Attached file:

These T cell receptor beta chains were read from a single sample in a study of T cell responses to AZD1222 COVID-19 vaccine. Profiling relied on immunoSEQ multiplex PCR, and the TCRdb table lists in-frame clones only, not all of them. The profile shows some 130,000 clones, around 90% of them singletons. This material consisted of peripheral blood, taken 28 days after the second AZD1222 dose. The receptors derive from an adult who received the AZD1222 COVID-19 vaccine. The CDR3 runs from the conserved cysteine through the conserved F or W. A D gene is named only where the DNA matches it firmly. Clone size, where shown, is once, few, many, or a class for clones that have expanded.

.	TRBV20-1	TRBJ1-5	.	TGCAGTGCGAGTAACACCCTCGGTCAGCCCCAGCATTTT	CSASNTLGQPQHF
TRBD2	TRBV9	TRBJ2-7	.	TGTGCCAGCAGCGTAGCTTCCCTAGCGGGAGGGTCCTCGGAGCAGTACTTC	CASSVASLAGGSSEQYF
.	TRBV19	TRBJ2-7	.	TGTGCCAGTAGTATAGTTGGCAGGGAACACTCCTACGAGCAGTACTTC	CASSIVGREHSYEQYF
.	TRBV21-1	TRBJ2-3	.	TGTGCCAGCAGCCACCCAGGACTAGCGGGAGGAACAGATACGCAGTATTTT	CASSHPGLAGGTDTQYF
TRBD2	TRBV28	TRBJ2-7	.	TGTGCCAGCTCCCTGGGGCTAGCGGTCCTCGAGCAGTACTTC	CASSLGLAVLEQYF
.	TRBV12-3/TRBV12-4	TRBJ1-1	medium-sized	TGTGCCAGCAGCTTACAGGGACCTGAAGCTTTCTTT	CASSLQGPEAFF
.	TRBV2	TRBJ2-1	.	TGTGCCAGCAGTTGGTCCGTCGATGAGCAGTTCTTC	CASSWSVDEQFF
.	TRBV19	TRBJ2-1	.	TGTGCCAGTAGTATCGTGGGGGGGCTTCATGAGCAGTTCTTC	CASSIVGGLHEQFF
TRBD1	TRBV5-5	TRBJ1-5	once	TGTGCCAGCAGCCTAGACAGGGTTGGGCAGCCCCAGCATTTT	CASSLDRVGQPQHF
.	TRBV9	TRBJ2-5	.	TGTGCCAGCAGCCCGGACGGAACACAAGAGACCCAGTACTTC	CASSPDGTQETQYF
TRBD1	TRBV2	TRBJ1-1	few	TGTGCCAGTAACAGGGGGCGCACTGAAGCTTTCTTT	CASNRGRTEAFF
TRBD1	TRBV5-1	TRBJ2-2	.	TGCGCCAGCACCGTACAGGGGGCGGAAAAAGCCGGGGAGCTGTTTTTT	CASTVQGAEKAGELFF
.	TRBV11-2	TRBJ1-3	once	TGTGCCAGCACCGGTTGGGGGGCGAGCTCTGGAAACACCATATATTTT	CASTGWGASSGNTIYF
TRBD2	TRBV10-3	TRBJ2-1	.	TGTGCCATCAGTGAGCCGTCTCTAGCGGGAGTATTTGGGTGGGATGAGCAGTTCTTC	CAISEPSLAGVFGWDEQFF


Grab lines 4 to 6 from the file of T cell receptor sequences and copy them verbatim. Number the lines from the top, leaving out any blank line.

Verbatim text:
.	TRBV19	TRBJ2-7	.	TGTGCCAGTAGTATAGTTGGCAGGGAACACTCCTACGAGCAGTACTTC	CASSIVGREHSYEQYF
.	TRBV21-1	TRBJ2-3	.	TGTGCCAGCAGCCACCCAGGACTAGCGGGAGGAACAGATACGCAGTATTTT	CASSHPGLAGGTDTQYF
TRBD2	TRBV28	TRBJ2-7	.	TGTGCCAGCTCCCTGGGGCTAGCGGTCCTCGAGCAGTACTTC	CASSLGLAVLEQYF